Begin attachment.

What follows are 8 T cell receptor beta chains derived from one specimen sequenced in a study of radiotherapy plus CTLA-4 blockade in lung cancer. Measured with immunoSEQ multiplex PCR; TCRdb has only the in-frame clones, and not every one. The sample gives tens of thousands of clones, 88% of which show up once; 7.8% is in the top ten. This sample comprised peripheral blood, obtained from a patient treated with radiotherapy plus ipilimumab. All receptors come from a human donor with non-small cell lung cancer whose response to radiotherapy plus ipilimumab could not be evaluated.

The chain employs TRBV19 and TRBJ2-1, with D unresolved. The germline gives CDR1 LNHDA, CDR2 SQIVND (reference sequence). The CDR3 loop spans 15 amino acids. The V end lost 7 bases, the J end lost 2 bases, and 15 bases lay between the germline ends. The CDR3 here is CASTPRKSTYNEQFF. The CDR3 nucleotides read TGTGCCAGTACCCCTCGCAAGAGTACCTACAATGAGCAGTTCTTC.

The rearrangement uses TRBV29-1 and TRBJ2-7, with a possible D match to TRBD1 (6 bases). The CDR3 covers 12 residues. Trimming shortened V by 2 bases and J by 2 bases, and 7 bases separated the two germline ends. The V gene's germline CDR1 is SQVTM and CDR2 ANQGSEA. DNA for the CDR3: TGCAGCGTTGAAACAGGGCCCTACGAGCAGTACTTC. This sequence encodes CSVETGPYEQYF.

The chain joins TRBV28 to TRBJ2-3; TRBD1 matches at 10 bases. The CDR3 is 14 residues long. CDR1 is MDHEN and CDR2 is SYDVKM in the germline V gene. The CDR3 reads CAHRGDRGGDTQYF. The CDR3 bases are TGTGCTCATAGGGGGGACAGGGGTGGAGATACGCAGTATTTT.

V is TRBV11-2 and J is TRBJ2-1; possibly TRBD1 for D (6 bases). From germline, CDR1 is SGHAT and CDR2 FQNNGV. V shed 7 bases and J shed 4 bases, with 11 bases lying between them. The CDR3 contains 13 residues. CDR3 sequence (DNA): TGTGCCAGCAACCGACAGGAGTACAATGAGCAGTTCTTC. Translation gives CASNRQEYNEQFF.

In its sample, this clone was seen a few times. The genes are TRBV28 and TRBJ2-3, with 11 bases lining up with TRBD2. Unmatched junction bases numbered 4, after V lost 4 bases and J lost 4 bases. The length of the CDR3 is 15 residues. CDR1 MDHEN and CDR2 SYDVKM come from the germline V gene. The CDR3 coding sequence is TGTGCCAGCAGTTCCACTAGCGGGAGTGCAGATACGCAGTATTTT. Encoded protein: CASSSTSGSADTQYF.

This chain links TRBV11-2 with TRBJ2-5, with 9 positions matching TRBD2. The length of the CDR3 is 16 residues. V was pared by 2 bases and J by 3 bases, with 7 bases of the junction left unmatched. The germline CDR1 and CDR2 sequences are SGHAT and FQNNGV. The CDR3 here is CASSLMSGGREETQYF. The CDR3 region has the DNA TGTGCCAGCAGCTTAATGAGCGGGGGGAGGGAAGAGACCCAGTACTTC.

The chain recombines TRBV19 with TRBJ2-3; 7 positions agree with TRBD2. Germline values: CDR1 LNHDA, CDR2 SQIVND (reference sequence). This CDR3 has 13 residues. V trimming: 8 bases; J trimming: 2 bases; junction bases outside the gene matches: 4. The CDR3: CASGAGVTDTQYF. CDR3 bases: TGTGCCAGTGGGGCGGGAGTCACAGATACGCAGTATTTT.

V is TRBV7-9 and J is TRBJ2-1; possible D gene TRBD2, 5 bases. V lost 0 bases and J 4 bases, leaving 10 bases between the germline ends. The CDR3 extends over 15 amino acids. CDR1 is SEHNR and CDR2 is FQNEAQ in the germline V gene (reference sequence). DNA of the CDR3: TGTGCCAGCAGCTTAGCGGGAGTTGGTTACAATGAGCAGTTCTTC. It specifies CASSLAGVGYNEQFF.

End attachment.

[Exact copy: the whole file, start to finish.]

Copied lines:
What follows are 8 T cell receptor beta chains derived from one specimen sequenced in a study of radiotherapy plus CTLA-4 blockade in lung cancer. Measured with immunoSEQ multiplex PCR; TCRdb has only the in-frame clones, and not every one. The sample gives tens of thousands of clones, 88% of which show up once; 7.8% is in the top ten. This sample comprised peripheral blood, obtained from a patient treated with radiotherapy plus ipilimumab. All receptors come from a human donor with non-small cell lung cancer whose response to radiotherapy plus ipilimumab could not be evaluated.

The chain employs TRBV19 and TRBJ2-1, with D unresolved. The germline gives CDR1 LNHDA, CDR2 SQIVND (reference sequence). The CDR3 loop spans 15 amino acids. The V end lost 7 bases, the J end lost 2 bases, and 15 bases lay between the germline ends. The CDR3 here is CASTPRKSTYNEQFF. The CDR3 nucleotides read TGTGCCAGTACCCCTCGCAAGAGTACCTACAATGAGCAGTTCTTC.

The rearrangement uses TRBV29-1 and TRBJ2-7, with a possible D match to TRBD1 (6 bases). The CDR3 covers 12 residues. Trimming shortened V by 2 bases and J by 2 bases, and 7 bases separated the two germline ends. The V gene's germline CDR1 is SQVTM and CDR2 ANQGSEA. DNA for the CDR3: TGCAGCGTTGAAACAGGGCCCTACGAGCAGTACTTC. This sequence encodes CSVETGPYEQYF.

The chain joins TRBV28 to TRBJ2-3; TRBD1 matches at 10 bases. The CDR3 is 14 residues long. CDR1 is MDHEN and CDR2 is SYDVKM in the germline V gene. The CDR3 reads CAHRGDRGGDTQYF. The CDR3 bases are TGTGCTCATAGGGGGGACAGGGGTGGAGATACGCAGTATTTT.

V is TRBV11-2 and J is TRBJ2-1; possibly TRBD1 for D (6 bases). From germline, CDR1 is SGHAT and CDR2 FQNNGV. V shed 7 bases and J shed 4 bases, with 11 bases lying between them. The CDR3 contains 13 residues. CDR3 sequence (DNA): TGTGCCAGCAACCGACAGGAGTACAATGAGCAGTTCTTC. Translation gives CASNRQEYNEQFF.

In its sample, this clone was seen a few times. The genes are TRBV28 and TRBJ2-3, with 11 bases lining up with TRBD2. Unmatched junction bases numbered 4, after V lost 4 bases and J lost 4 bases. The length of the CDR3 is 15 residues. CDR1 MDHEN and CDR2 SYDVKM come from the germline V gene. The CDR3 coding sequence is TGTGCCAGCAGTTCCACTAGCGGGAGTGCAGATACGCAGTATTTT. Encoded protein: CASSSTSGSADTQYF.

This chain links TRBV11-2 with TRBJ2-5, with 9 positions matching TRBD2. The length of the CDR3 is 16 residues. V was pared by 2 bases and J by 3 bases, with 7 bases of the junction left unmatched. The germline CDR1 and CDR2 sequences are SGHAT and FQNNGV. The CDR3 here is CASSLMSGGREETQYF. The CDR3 region has the DNA TGTGCCAGCAGCTTAATGAGCGGGGGGAGGGAAGAGACCCAGTACTTC.

The chain recombines TRBV19 with TRBJ2-3; 7 positions agree with TRBD2. Germline values: CDR1 LNHDA, CDR2 SQIVND (reference sequence). This CDR3 has 13 residues. V trimming: 8 bases; J trimming: 2 bases; junction bases outside the gene matches: 4. The CDR3: CASGAGVTDTQYF. CDR3 bases: TGTGCCAGTGGGGCGGGAGTCACAGATACGCAGTATTTT.

V is TRBV7-9 and J is TRBJ2-1; possible D gene TRBD2, 5 bases. V lost 0 bases and J 4 bases, leaving 10 bases between the germline ends. The CDR3 extends over 15 amino acids. CDR1 is SEHNR and CDR2 is FQNEAQ in the germline V gene (reference sequence). DNA of the CDR3: TGTGCCAGCAGCTTAGCGGGAGTTGGTTACAATGAGCAGTTCTTC. It specifies CASSLAGVGYNEQFF.